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Flåm Railway scenic train

Starting from the mountain station at Myrdal in Norway, this scenic train takes you down to Flåm via the longest and deepest fjord in Europe, the Sognefjorden.

The journey goes through the steep and narrow Flåm valley, with views of mighty waterfalls and mountain peaks, and takes about 40 minutes. The train travels slowly and stops at the most scenic spots, including the Kjosfossen waterfall.

Interrail Pass holders get a 30% discount on normal one way fares. Reservations are only needed for groups of 10 or more travellers.

Map with route of Flam Railway

The Flåm Railway runs the following route:

  • Myrdal - Flåm


Facilities and services

  • Disabled facilities
  • Power sockets
  • Shower/WC
  • Video screens

Facilities may differ per train and route.

Operated by:

Logo Flams bana


Additional information

Conditions for Interrail Pass holders

Interrail Pass holders are entitled to a 30% discount (lowest reduced price: appr. NOK 245). Seat reservation only for groups from 10 persons.


Seasonal reduced price (indication only): 

  • October to December: NOK 245
  • January to April: NOK 260
  • May to September: NOK 315


Special features

The Flåm Railway is now a private line, and the public company Flåm Utvikling AS has through the last years invested a considerable amount of money to improve the service- and product elements. The trains are presented in a special exterior design with large windows and nostalgic wooden interior. The Flåm Railway’s fleet of trains today comprises of 5 electrical engines and 13 carriages, especially suited for driving this demanding line. In the summer season May - September there are daily 9-10 departures. In the winter season October - April there are daily 4 departures. Travel time is approximately 1 hour.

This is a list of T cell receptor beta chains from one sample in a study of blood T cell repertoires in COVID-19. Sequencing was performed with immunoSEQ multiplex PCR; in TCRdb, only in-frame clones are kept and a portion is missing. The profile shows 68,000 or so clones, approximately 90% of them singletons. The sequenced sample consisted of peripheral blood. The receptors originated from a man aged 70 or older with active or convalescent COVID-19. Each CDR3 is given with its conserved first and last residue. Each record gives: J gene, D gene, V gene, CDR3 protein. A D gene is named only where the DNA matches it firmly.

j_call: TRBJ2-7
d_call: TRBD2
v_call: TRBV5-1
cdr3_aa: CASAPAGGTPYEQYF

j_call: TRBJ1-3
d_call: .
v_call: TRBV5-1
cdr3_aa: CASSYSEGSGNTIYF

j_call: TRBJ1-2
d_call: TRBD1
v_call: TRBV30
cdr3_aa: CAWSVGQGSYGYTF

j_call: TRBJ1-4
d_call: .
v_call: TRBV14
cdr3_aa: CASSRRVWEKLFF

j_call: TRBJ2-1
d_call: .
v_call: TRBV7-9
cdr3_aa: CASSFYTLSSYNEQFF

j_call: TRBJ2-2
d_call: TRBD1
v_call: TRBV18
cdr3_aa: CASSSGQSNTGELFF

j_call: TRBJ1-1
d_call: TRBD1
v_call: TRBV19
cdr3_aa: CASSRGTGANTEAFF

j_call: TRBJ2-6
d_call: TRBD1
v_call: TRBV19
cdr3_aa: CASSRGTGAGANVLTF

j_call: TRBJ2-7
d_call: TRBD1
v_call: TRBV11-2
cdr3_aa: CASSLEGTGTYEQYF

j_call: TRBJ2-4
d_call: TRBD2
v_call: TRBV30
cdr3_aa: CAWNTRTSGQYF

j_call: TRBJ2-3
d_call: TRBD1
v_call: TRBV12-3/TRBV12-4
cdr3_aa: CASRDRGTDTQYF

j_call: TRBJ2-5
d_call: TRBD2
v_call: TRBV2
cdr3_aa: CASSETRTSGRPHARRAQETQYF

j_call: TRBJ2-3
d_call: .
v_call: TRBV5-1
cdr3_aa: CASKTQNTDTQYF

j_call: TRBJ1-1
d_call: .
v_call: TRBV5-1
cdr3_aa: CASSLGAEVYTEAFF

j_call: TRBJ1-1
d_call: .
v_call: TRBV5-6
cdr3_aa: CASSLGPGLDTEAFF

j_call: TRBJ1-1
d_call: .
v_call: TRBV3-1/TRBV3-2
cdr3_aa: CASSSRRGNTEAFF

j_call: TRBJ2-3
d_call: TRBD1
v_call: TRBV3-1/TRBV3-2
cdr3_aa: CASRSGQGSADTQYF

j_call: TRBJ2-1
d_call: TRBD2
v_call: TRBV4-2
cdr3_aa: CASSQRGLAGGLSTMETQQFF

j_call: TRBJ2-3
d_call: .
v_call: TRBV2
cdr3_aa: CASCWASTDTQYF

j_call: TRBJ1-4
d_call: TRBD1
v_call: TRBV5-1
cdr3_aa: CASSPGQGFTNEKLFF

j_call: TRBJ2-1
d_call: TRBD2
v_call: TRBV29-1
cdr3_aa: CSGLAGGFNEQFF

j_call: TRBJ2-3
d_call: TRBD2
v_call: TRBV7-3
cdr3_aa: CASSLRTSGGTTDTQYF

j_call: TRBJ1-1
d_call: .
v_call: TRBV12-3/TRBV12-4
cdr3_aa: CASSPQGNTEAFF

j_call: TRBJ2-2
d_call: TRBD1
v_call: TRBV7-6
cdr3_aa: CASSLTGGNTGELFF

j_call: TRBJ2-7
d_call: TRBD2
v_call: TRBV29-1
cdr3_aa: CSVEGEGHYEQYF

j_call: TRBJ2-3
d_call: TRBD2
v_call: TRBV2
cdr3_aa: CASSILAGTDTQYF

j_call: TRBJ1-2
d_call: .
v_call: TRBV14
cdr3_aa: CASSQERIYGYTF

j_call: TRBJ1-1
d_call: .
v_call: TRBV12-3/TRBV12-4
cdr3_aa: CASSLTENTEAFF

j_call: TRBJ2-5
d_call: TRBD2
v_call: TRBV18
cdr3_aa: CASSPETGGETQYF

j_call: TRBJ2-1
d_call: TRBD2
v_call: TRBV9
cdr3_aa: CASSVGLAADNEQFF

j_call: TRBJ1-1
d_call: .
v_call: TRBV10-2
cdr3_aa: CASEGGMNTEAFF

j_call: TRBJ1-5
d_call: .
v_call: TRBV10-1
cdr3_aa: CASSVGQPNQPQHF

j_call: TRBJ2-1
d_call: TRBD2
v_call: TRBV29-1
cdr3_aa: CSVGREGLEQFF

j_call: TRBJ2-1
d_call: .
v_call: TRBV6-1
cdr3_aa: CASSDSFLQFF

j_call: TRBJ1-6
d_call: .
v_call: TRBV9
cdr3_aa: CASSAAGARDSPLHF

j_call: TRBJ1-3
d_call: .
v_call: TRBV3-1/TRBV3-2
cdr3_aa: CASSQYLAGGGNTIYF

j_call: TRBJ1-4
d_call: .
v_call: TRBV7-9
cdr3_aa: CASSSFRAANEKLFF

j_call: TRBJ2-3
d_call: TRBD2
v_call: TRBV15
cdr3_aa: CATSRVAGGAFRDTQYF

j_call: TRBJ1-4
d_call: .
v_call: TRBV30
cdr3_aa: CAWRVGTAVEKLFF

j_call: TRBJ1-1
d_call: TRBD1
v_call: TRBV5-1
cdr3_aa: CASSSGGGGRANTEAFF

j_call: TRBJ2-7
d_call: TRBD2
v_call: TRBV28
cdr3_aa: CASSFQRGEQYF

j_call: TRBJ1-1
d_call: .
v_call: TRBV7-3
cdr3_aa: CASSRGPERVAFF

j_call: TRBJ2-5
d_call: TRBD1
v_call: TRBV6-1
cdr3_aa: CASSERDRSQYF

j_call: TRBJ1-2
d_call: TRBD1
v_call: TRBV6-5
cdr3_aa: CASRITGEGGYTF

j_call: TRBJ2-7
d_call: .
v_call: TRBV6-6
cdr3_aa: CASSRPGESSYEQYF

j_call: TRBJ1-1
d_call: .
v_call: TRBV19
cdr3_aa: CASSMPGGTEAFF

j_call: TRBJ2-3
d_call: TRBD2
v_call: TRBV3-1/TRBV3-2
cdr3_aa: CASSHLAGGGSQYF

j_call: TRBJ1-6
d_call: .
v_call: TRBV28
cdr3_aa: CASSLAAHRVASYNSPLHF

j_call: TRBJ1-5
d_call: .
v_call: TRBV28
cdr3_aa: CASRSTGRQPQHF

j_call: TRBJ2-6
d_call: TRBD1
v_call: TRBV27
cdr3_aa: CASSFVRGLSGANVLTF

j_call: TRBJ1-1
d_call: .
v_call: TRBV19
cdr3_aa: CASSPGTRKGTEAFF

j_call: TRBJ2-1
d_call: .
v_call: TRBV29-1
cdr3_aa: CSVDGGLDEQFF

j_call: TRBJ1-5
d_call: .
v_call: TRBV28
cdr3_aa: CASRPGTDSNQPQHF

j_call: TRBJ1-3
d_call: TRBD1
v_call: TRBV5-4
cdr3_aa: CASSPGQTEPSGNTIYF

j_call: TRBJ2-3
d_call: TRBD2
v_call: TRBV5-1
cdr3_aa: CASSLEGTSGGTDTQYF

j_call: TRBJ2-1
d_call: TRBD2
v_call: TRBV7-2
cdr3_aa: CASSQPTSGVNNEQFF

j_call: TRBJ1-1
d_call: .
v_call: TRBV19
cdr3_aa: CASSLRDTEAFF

The Flåm Railway is one of the world’s steepest railways - 20 km long (12 mi) with a descent of 865 meters (2838 ft.) and a gradient of one in 18. At the same time, there are 20 tunnels with a total length of 6 km (4 mi). This is evidence of the most daring and skilful engineering in the history of Norwegian railways. To cope with the enormous change in height over such a short stretch, the track runs partly through tunnels that spiral in and out of the mountainside.


In order to ensure safety on this unusual stretch of track, all carriages are equipped with five different brakes, each of which can stop the whole train. The trains to and from Flåm connect at Myrdal with most day trains running between Oslo and Bergen. Ever since the opening of the line in 1940, the wild and majestic nature has made the Flåm Railway one of the most popular tourist attractions in Norway.


More info at the Flåm Railway website.